The majority of cingulate SB appeared widely synchronized, whereas the relative low occurrence of NG precluded a consistent analysis of their coupling over the Cg. In the PL, most of SB (720 out
of 1200) were also widely synchronized, while the majority of prelimbic NG (768 out of 1472) synchronized the upper layers and the cortical plate (CP) (Figure 3D). The distinct spatial organization, current generators, and synchronization patterns of SB and selleckchem NG argue for different oscillatory entrainment of cingulate and prelimbic networks during neonatal development. This distinction persisted also at prejuvenile age, since the amplitude and main frequency of continuous theta-gamma rhythms in P10–14 rats (n = 19) differed significantly between the Cg and PL. Moreover, the power of superimposed gamma episodes was significantly (p < 0.001) higher in the PL (2737 ± 109 μV2/Hz, n = 19 pups) than in the Cg (2646 ± 110 μV2/Hz). The distinct properties of discontinuous versus continuous prefrontal oscillations suggest that the networks entrained for their generation are subject of intense
refinement and reorganization during postnatal development. In the light of the recently demonstrated function of hippocampal theta to temporally coordinate the prefrontal activity at adulthood (Siapas et al., 2005 and Sirota et al., 2008) the question arises, when during development the hippocampal control Vemurafenib mw over the PFC emerges. The premise for addressing this question was to characterize in neonatal and prejuvenile rats (n = 33) the activity of the CA1 area of the intermediate Hipp, which at adulthood is known to densely project to the PFC (Hoover and Vertes, Casein kinase 1 2007). Already at birth prominent sharp-waves (SPWs) (Table S3; Figure S3A), which reversed across the pyramidal layer (Str pyr) and were accompanied by strong MUA discharge (13.07 ± 3.51 Hz, n = 10 pups), were present in the CA1 area. From P1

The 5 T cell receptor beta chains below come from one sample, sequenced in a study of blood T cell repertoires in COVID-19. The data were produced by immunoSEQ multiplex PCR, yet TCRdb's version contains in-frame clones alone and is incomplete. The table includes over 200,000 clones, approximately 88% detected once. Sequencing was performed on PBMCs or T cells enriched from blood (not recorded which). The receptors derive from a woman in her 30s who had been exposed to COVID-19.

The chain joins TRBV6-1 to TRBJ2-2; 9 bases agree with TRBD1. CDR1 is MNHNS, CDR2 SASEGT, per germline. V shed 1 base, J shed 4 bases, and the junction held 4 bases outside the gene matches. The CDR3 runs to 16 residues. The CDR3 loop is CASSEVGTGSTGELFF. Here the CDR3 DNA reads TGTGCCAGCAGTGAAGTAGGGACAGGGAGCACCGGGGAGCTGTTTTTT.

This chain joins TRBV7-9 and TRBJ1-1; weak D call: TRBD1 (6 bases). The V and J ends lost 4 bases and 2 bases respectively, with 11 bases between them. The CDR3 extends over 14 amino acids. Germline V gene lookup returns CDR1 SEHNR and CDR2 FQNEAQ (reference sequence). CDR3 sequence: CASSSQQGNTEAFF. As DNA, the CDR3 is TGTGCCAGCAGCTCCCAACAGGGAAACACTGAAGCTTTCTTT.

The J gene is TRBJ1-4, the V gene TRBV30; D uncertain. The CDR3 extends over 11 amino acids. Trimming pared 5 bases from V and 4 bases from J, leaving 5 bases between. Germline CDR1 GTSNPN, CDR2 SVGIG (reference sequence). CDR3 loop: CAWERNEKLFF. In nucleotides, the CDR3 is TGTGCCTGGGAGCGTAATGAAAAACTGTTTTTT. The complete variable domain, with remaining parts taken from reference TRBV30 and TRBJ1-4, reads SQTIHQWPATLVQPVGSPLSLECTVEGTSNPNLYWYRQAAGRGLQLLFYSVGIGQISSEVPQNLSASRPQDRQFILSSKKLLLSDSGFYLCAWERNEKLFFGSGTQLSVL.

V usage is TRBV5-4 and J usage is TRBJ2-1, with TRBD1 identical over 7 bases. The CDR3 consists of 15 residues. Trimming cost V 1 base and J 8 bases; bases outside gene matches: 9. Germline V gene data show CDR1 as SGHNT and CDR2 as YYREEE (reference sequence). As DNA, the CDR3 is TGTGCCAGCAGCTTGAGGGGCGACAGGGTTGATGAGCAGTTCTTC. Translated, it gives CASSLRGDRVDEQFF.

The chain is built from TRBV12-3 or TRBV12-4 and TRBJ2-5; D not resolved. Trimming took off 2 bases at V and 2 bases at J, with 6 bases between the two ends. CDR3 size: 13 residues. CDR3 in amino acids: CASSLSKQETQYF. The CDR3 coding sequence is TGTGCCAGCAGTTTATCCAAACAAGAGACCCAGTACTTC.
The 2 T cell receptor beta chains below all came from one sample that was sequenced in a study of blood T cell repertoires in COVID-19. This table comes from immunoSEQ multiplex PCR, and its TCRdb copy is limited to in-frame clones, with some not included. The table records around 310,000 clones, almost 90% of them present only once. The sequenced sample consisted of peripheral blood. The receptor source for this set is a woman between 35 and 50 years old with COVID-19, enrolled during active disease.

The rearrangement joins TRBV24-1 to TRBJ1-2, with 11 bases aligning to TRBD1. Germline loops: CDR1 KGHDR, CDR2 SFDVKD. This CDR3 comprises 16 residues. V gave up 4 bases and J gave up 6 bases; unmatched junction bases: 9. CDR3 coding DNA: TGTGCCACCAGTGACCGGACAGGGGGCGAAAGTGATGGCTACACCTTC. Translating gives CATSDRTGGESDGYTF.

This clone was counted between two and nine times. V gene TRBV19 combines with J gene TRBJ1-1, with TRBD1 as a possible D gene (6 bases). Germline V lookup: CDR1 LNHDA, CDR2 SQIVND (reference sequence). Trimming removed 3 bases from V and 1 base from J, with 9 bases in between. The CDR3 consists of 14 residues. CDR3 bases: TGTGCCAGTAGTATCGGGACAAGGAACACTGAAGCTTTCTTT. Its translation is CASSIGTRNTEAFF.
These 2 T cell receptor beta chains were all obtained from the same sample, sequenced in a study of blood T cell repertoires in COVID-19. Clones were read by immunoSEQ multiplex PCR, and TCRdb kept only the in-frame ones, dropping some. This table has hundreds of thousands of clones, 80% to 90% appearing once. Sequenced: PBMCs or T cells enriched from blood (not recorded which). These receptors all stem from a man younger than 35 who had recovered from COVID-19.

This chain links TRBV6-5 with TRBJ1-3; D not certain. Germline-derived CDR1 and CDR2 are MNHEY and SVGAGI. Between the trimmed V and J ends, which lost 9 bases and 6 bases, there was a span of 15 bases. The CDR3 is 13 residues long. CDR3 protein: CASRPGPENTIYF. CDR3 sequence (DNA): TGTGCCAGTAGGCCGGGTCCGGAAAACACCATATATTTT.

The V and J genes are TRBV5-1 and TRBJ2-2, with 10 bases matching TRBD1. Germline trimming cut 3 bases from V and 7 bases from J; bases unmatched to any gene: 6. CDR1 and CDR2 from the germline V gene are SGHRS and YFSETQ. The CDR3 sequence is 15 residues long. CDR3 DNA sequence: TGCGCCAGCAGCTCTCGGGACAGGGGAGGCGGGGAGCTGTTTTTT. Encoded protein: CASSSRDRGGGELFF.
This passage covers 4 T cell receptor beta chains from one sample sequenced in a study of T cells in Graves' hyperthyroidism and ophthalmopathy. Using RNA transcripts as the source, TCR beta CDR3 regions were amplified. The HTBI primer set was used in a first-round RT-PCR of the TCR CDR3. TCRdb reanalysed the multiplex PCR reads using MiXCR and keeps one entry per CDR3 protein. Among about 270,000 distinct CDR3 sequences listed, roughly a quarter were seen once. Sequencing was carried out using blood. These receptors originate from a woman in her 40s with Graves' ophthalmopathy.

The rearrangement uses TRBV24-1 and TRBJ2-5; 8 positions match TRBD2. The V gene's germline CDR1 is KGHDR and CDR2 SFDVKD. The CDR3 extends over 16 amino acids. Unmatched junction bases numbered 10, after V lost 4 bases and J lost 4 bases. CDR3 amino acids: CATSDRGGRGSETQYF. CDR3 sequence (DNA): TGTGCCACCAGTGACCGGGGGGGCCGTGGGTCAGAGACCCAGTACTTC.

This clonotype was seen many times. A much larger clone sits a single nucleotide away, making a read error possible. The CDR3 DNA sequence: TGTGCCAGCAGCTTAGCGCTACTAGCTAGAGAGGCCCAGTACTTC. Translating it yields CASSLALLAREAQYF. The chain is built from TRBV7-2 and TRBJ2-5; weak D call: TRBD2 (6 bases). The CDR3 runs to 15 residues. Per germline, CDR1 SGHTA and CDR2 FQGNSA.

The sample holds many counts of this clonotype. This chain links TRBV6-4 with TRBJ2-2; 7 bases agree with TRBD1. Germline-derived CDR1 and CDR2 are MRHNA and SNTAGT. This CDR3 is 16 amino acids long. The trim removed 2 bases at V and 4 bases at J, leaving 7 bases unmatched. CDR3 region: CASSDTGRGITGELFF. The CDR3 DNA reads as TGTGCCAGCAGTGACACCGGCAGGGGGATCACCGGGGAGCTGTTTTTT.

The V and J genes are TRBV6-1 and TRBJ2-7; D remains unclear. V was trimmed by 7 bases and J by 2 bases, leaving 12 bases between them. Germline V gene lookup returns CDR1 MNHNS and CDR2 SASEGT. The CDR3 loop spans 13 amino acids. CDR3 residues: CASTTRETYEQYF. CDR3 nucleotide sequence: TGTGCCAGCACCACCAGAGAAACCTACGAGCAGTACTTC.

on, discontinuous oscillations with main frequency in theta band (7.03 ± 0.15 Hz, n = 398 events from 15 pups) were additionally present (Table S3; Figure S3B). They represent the dominant pattern of slow oscillatory activity in the neonatal Hipp. Since their mechanisms of generation are still unknown and might differ from those of the adult theta rhythms, we defined these events as hippocampal theta bursts. About one-third of the theta bursts (136 out of 398 events) were accompanied by SPWs. Their duration and maximal amplitude were significantly (p < 0.001) higher than of the theta bursts without superimposed SPWs (Table S3). As previously reported (Palva et al., 2000 and Lahtinen et al., 2002), gamma oscillations and ripples developed toward the end of the first postnatal week and appeared superimposed on theta bursts and SPWs, respectively.